Sunday, November 27, 2005

My Stupid Beloved Dog

As everybody knows, my Apolo, named after the Olympic Gold and Silver medal winning Seattle short track speedskater, is a Golden Retriever. Golden Retrievers are supposed to be right up there on the dog IQ scale. In my life, I have had six other Goldens and none of them have been quite as stupid as Apolo.

I read somewhere that if children are breastfed, their IQ's will be higher and the longer the better. I interpret this to mean that if a child isn't breasfed, then the child might be kind of dumb. Of course, this is not an absolute truth because my husband's mother thought breastfeeding was barbaric and sub-human so she refused. Yet, all three of her children turned out to be significantly smart.

But when it comes to dogs maybe this is true. Apolo was weaned earlier than puppies are supposed to be weaned. The owner of his mother explained it was a necessity because he wanted to bring the puppies over here to his sister's house where there was a bigger market than his small town in Eastern Washington. My theory is that the early weaning caused my Apolo to be not so bright. My husband has used the harsh word "retarded".

He is not retarded because he has figured out innumerable ways to outsmart me. He will go to the back door and asked to be let out if there is not room for him on the couch. If someone gets off of the couch to head to the back door, he will run back and hop onto the nice warm place where that someone was just sitting. He also refuses to come into the house unless he is offered a bite.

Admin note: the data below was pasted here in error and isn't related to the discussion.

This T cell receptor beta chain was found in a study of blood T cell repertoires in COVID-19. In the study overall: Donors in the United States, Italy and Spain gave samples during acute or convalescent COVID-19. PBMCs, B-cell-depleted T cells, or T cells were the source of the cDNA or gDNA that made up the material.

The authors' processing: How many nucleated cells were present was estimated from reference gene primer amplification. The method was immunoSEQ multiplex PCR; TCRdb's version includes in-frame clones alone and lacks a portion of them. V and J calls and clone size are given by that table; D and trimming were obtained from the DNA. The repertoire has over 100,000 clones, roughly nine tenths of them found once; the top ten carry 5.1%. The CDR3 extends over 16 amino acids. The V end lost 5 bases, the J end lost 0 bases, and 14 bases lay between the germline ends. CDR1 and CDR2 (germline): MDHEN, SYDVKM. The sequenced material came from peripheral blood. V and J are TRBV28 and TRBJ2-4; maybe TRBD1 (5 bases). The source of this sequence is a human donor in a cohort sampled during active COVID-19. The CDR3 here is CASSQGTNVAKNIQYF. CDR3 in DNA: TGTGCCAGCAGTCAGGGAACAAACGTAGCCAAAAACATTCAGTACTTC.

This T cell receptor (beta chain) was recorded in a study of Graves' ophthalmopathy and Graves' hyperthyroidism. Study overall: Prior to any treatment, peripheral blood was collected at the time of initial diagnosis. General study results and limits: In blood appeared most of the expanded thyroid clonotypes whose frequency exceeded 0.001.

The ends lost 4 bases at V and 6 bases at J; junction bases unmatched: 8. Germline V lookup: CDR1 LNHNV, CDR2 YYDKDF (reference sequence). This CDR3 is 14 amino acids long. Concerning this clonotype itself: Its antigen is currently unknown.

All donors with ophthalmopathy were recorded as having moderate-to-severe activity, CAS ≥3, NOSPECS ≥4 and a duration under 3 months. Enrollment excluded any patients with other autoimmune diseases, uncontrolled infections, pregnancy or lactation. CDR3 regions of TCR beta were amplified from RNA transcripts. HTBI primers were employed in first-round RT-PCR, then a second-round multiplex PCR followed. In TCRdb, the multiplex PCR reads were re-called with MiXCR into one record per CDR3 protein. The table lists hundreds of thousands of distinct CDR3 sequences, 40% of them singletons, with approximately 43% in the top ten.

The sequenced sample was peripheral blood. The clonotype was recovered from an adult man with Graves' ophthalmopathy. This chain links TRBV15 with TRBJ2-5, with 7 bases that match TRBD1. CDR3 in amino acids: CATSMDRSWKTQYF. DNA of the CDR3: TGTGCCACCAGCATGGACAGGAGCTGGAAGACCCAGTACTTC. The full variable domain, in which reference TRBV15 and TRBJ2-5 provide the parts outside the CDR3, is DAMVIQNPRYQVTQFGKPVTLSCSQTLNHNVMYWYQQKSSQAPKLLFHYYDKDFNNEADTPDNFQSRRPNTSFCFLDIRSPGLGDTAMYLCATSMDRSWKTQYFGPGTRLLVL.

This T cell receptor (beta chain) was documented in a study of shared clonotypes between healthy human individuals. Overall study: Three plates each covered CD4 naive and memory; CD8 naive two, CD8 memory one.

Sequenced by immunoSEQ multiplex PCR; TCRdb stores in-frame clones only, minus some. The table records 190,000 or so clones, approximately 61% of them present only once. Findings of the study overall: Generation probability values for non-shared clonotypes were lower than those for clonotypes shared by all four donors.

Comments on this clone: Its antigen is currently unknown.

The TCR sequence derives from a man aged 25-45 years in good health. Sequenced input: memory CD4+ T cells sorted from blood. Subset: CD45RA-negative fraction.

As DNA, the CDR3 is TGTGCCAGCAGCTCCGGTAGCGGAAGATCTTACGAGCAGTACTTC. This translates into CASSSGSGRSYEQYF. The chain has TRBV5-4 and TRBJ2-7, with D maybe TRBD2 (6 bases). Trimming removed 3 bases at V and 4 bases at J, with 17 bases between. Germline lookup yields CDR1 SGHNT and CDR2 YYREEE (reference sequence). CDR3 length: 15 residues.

But the dumb things outnumber the smart things, I must admit. We have used a baby gate to keep him in the family room. I don't want him scratching up the wood floors in my entry and I do not want his dark golden hair all over my light living room carpet; and he still gets into things like our closets and garbage cans. My husband decided to buy a nicer and fancier pet gate out of an airline magazine. Rather than just a barrier, it actually has a little door that opens so we can walk through rather than climb over.

We discovered we could have avoided the expense of the new gate and probably used a string along the floor. With nothing in this doorway, Apolo does freely decide to explore the house usually ending up in Kaley's room to find one of her beloved stuffed bears. But, somehow, he hasn't figured out that if we leave the gate part of the new pet gate open, he could freely wander around and find shoes, socks, and slippers to his heart's content.

And you know what? I don't think he'll ever figure it out. So this is very handy for us--we can just leave it open and walk back and forth with no effort. I know he won't ever realize what he could do because after three and a half years, I have left his dog bisquits in an open box on the floor of the pantry. We don't close the pantry door unless we have company, but he has never figured out he could simply walk in there and help himself to as many doggie treats as he wanted if nobody was looking. Oh well, he is the most affectionate dog we have ever had even if he is not the sharpest crayon in the box.

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"Can I come in there, please please??"